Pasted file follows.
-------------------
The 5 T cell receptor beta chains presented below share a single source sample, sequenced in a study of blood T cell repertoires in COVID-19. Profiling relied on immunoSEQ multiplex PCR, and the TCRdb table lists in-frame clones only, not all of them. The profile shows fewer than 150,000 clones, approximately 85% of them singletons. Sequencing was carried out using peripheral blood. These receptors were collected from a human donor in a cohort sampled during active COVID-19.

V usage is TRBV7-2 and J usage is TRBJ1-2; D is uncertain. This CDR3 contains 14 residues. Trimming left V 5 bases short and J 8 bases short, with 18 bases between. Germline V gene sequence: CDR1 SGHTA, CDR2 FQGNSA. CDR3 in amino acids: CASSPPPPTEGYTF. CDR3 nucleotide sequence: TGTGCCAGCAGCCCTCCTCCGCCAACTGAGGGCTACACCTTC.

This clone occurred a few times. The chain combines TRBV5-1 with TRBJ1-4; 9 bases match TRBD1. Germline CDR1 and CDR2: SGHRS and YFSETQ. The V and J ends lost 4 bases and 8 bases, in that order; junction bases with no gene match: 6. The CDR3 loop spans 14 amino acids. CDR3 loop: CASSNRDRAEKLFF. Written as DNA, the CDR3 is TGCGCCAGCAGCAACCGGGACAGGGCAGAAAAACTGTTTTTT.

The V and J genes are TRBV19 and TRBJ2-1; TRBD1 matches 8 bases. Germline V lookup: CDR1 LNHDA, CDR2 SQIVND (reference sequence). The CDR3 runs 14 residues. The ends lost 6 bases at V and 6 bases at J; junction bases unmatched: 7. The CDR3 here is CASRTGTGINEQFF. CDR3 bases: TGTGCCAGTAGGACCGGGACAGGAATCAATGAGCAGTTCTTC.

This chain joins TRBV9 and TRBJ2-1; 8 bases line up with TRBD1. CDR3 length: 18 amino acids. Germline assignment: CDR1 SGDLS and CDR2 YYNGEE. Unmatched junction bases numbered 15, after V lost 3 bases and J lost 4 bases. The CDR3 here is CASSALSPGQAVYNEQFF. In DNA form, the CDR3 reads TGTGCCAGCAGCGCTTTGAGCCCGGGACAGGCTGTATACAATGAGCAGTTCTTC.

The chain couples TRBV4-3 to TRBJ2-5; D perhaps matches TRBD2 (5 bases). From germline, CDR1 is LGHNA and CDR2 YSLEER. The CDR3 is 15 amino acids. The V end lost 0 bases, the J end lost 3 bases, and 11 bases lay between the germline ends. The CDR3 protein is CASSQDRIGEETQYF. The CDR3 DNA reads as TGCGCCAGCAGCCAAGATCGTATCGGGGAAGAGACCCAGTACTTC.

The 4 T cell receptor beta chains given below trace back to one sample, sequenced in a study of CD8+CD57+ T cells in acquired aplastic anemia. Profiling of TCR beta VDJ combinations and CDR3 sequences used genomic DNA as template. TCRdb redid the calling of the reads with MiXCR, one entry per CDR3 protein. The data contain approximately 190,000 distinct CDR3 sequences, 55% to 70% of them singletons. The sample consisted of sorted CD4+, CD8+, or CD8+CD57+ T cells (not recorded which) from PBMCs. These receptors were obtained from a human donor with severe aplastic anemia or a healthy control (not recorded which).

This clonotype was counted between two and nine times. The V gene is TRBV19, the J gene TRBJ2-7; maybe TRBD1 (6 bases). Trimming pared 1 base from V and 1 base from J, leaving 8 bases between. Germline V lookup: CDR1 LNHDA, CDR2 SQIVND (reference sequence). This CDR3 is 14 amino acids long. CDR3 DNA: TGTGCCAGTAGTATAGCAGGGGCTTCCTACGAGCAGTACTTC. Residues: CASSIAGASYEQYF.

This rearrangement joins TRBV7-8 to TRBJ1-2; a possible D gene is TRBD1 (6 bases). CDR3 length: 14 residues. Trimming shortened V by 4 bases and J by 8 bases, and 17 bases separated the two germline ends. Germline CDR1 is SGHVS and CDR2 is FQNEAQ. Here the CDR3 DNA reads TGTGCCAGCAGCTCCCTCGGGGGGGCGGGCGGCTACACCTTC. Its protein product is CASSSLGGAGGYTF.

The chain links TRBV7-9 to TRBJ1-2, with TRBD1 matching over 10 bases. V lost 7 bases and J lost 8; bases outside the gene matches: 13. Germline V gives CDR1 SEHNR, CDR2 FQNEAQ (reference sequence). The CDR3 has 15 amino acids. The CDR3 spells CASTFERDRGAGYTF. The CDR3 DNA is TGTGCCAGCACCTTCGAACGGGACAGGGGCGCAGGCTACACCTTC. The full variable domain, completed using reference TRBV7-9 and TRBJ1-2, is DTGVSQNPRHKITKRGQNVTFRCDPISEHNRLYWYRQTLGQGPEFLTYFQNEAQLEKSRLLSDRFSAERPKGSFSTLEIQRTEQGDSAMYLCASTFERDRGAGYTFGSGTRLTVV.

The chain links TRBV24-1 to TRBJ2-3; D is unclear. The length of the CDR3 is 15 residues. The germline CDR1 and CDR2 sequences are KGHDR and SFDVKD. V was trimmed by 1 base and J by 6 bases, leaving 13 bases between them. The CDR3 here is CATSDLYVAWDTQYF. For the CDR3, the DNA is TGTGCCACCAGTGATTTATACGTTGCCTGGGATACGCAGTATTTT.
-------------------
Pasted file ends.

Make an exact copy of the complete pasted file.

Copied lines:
The 5 T cell receptor beta chains presented below share a single source sample, sequenced in a study of blood T cell repertoires in COVID-19. Profiling relied on immunoSEQ multiplex PCR, and the TCRdb table lists in-frame clones only, not all of them. The profile shows fewer than 150,000 clones, approximately 85% of them singletons. Sequencing was carried out using peripheral blood. These receptors were collected from a human donor in a cohort sampled during active COVID-19.

V usage is TRBV7-2 and J usage is TRBJ1-2; D is uncertain. This CDR3 contains 14 residues. Trimming left V 5 bases short and J 8 bases short, with 18 bases between. Germline V gene sequence: CDR1 SGHTA, CDR2 FQGNSA. CDR3 in amino acids: CASSPPPPTEGYTF. CDR3 nucleotide sequence: TGTGCCAGCAGCCCTCCTCCGCCAACTGAGGGCTACACCTTC.

This clone occurred a few times. The chain combines TRBV5-1 with TRBJ1-4; 9 bases match TRBD1. Germline CDR1 and CDR2: SGHRS and YFSETQ. The V and J ends lost 4 bases and 8 bases, in that order; junction bases with no gene match: 6. The CDR3 loop spans 14 amino acids. CDR3 loop: CASSNRDRAEKLFF. Written as DNA, the CDR3 is TGCGCCAGCAGCAACCGGGACAGGGCAGAAAAACTGTTTTTT.

The V and J genes are TRBV19 and TRBJ2-1; TRBD1 matches 8 bases. Germline V lookup: CDR1 LNHDA, CDR2 SQIVND (reference sequence). The CDR3 runs 14 residues. The ends lost 6 bases at V and 6 bases at J; junction bases unmatched: 7. The CDR3 here is CASRTGTGINEQFF. CDR3 bases: TGTGCCAGTAGGACCGGGACAGGAATCAATGAGCAGTTCTTC.

This chain joins TRBV9 and TRBJ2-1; 8 bases line up with TRBD1. CDR3 length: 18 amino acids. Germline assignment: CDR1 SGDLS and CDR2 YYNGEE. Unmatched junction bases numbered 15, after V lost 3 bases and J lost 4 bases. The CDR3 here is CASSALSPGQAVYNEQFF. In DNA form, the CDR3 reads TGTGCCAGCAGCGCTTTGAGCCCGGGACAGGCTGTATACAATGAGCAGTTCTTC.

The chain couples TRBV4-3 to TRBJ2-5; D perhaps matches TRBD2 (5 bases). From germline, CDR1 is LGHNA and CDR2 YSLEER. The CDR3 is 15 amino acids. The V end lost 0 bases, the J end lost 3 bases, and 11 bases lay between the germline ends. The CDR3 protein is CASSQDRIGEETQYF. The CDR3 DNA reads as TGCGCCAGCAGCCAAGATCGTATCGGGGAAGAGACCCAGTACTTC.

The 4 T cell receptor beta chains given below trace back to one sample, sequenced in a study of CD8+CD57+ T cells in acquired aplastic anemia. Profiling of TCR beta VDJ combinations and CDR3 sequences used genomic DNA as template. TCRdb redid the calling of the reads with MiXCR, one entry per CDR3 protein. The data contain approximately 190,000 distinct CDR3 sequences, 55% to 70% of them singletons. The sample consisted of sorted CD4+, CD8+, or CD8+CD57+ T cells (not recorded which) from PBMCs. These receptors were obtained from a human donor with severe aplastic anemia or a healthy control (not recorded which).

This clonotype was counted between two and nine times. The V gene is TRBV19, the J gene TRBJ2-7; maybe TRBD1 (6 bases). Trimming pared 1 base from V and 1 base from J, leaving 8 bases between. Germline V lookup: CDR1 LNHDA, CDR2 SQIVND (reference sequence). This CDR3 is 14 amino acids long. CDR3 DNA: TGTGCCAGTAGTATAGCAGGGGCTTCCTACGAGCAGTACTTC. Residues: CASSIAGASYEQYF.

This rearrangement joins TRBV7-8 to TRBJ1-2; a possible D gene is TRBD1 (6 bases). CDR3 length: 14 residues. Trimming shortened V by 4 bases and J by 8 bases, and 17 bases separated the two germline ends. Germline CDR1 is SGHVS and CDR2 is FQNEAQ. Here the CDR3 DNA reads TGTGCCAGCAGCTCCCTCGGGGGGGCGGGCGGCTACACCTTC. Its protein product is CASSSLGGAGGYTF.

The chain links TRBV7-9 to TRBJ1-2, with TRBD1 matching over 10 bases. V lost 7 bases and J lost 8; bases outside the gene matches: 13. Germline V gives CDR1 SEHNR, CDR2 FQNEAQ (reference sequence). The CDR3 has 15 amino acids. The CDR3 spells CASTFERDRGAGYTF. The CDR3 DNA is TGTGCCAGCACCTTCGAACGGGACAGGGGCGCAGGCTACACCTTC. The full variable domain, completed using reference TRBV7-9 and TRBJ1-2, is DTGVSQNPRHKITKRGQNVTFRCDPISEHNRLYWYRQTLGQGPEFLTYFQNEAQLEKSRLLSDRFSAERPKGSFSTLEIQRTEQGDSAMYLCASTFERDRGAGYTFGSGTRLTVV.

The chain links TRBV24-1 to TRBJ2-3; D is unclear. The length of the CDR3 is 15 residues. The germline CDR1 and CDR2 sequences are KGHDR and SFDVKD. V was trimmed by 1 base and J by 6 bases, leaving 13 bases between them. The CDR3 here is CATSDLYVAWDTQYF. For the CDR3, the DNA is TGTGCCACCAGTGATTTATACGTTGCCTGGGATACGCAGTATTTT.